Lots of giddy excitement this week about a tractor beam that has been developed by a joint team from Bristol and Sussex universities. Lots of ‘Darth Vader had one, the Starship Enterprise had one’ stuff.
Let’s not get too excited just yet. The object they managed to suspend in air and manoeuvre was a 4mm polystyrene ball. With that sort of power available it’s not going to present the Millennium Falcon with too much of a problem. And since it works as a repellant, it’s not a tractor beam, it’s a pulsar beam, because it pushes not pulls.
The boffins used an array of 64 miniature loudspeakers to create high frequency, high intensity sound waves. They then fiddled with the settings a bit to hold the ball in suspension, move it, or rotate it. Clever stuff nonetheless. But the team make some pretty far-fetched claims.
‘Unprecedented acoustic structures shaped as tweezers, twisters (sic), or bottles emerged as the optimum mechanisms for tractor beams or containerless transport,’ they babbled, suggesting that the technique could be applied to levitating living things.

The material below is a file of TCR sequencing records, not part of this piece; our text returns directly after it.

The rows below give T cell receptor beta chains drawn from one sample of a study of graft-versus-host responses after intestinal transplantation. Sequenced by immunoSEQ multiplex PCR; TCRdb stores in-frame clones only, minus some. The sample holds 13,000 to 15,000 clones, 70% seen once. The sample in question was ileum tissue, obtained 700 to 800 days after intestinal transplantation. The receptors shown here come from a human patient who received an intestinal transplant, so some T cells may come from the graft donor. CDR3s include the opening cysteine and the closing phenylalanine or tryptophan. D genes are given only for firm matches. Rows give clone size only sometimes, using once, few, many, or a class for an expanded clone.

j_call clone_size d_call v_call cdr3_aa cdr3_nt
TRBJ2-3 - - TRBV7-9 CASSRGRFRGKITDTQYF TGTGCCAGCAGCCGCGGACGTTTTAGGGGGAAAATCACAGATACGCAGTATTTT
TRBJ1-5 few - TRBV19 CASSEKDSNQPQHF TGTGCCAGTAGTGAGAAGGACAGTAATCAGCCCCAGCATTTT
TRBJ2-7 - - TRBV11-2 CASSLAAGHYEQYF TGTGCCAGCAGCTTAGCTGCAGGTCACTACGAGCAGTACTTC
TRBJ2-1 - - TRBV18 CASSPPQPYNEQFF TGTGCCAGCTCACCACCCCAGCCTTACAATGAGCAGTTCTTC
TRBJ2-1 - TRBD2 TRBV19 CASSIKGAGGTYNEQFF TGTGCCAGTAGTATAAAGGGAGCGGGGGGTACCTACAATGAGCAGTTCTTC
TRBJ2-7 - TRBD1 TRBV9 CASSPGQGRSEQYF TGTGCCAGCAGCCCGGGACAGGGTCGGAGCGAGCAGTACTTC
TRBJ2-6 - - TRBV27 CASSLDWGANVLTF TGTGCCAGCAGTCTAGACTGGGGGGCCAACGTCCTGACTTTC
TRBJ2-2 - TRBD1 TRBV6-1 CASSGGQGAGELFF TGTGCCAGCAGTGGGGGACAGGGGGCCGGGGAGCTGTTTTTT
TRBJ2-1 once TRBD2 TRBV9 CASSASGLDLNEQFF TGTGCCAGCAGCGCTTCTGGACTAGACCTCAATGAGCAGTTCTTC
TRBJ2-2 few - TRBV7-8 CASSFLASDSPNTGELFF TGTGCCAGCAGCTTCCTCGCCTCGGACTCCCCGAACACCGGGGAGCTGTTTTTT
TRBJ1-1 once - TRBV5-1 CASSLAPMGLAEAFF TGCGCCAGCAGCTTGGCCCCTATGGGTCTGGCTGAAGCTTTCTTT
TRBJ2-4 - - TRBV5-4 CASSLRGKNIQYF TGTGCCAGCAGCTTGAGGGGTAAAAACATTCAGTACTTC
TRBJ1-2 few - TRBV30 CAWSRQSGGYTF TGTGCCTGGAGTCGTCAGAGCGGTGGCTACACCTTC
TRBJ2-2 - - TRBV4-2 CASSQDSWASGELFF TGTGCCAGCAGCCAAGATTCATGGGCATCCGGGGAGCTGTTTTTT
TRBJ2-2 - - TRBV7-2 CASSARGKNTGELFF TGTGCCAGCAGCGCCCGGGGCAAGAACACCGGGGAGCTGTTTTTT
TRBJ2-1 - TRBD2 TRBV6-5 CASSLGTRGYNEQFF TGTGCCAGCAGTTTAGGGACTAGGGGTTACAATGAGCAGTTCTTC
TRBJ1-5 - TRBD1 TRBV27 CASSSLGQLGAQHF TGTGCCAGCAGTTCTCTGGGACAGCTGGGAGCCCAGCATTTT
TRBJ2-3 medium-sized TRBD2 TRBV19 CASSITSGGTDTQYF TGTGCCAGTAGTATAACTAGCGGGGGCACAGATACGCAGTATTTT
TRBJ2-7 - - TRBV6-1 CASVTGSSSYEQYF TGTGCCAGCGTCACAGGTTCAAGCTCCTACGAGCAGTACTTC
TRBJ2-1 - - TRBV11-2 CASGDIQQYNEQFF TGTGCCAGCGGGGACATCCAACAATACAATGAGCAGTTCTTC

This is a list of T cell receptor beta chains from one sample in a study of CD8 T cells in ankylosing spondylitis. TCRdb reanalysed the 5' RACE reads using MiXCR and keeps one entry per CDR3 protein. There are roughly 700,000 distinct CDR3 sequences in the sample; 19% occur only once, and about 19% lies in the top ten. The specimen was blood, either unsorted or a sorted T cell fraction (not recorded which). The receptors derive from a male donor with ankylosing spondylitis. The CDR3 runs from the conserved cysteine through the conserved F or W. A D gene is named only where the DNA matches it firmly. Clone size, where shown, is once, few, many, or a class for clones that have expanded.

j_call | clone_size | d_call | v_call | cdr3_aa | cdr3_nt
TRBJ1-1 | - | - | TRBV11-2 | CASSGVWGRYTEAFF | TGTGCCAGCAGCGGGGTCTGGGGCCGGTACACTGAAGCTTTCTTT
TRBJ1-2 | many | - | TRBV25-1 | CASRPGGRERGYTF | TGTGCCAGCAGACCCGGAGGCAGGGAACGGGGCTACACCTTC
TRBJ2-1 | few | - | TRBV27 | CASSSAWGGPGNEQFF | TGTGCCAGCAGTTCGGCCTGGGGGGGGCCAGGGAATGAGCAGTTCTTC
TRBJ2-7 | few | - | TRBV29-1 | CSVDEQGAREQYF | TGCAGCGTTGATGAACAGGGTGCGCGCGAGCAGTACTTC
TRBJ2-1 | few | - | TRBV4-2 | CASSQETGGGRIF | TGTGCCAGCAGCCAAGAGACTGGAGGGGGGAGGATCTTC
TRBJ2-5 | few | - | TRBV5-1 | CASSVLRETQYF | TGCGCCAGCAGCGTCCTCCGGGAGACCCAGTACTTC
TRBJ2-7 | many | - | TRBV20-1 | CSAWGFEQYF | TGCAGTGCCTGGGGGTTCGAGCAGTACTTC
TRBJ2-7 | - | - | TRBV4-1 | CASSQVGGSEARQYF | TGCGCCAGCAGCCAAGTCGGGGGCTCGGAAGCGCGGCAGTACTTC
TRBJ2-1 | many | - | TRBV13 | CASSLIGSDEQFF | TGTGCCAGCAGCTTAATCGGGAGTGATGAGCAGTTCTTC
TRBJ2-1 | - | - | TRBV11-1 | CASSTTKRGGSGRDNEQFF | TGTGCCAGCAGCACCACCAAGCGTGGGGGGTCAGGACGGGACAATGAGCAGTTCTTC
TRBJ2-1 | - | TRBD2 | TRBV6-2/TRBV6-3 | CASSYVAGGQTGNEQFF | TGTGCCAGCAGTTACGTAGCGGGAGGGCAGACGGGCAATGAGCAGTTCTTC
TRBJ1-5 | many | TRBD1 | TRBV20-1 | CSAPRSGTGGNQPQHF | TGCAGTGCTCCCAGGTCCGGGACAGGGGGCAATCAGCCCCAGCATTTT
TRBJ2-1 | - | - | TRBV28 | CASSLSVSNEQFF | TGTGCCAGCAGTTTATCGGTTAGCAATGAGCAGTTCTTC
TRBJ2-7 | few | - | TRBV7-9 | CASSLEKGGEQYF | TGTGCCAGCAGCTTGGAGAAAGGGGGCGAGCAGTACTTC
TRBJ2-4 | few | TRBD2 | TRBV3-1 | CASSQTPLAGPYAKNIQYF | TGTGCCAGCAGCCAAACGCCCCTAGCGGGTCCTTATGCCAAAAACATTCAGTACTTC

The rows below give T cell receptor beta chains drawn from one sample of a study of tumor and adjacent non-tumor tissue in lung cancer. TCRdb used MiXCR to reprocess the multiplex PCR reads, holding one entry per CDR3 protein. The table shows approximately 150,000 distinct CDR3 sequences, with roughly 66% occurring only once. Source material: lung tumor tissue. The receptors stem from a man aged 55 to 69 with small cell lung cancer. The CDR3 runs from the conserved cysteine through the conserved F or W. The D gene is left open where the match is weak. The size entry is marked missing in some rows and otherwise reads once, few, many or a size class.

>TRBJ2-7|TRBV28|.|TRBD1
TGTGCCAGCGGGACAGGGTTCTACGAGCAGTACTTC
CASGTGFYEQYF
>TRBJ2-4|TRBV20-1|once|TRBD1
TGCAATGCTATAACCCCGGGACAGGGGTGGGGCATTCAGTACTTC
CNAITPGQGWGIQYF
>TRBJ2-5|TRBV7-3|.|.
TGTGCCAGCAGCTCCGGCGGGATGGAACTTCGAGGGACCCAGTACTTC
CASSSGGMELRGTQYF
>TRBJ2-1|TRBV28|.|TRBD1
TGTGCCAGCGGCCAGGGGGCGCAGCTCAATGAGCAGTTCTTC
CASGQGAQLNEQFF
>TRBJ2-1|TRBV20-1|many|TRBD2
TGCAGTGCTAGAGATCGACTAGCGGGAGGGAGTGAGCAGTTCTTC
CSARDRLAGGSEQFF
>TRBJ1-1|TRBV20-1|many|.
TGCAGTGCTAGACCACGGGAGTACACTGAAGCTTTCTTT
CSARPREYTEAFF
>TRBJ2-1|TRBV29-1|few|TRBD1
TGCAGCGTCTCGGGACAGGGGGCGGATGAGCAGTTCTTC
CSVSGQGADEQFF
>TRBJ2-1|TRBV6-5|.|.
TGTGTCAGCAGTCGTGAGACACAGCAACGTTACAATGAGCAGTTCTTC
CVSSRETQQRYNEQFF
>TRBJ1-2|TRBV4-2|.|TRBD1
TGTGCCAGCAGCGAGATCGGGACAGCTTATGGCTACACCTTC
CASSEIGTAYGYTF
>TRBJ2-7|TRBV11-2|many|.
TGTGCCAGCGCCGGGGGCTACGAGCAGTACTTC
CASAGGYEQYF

I somehow doubt that. High intensity sound packs a lot of energy, and can be pretty destructive. But let’s assume it may be true.
Then lots of breathy enthusiasm that, ‘Single beam levitation could manipulate particles inside our body for applications in targeted drug delivery or acoustically controlled micromachines that do not interfere with magnetic resonance imaging.’ I haven’t been able to find anything about why this is an issue, or whether it’s just PR puff.
An intriguing idea. But then one of the PhD students working on the project goes native. Asier Marzo, for it is he, claims that more powerful beams could manipulate heavier objects at greater distances. Yes, I can see that. But then he drops the ball, claiming that such a device might allow astronauts to manipulate objects floating in space without leaving the safety of the space capsule.
A reasonably intelligent and knowledgeable child can spot the flaw here. Space is as close to a hard vacuum as you get. There’s no air, no other fluid in anything at a higher concentration than a molecule per cubic metre. No air = no sound. Despite all the whizzbangery in sci fi films, space is as silent as the grave. So the acoustic tractor beam isn’t going to work, is it?
You’d expect a PhD researcher in acoustics to know that, wouldn’t you? I’d also expect the science editors in the media to clock this as well, and not actually print this twaddle.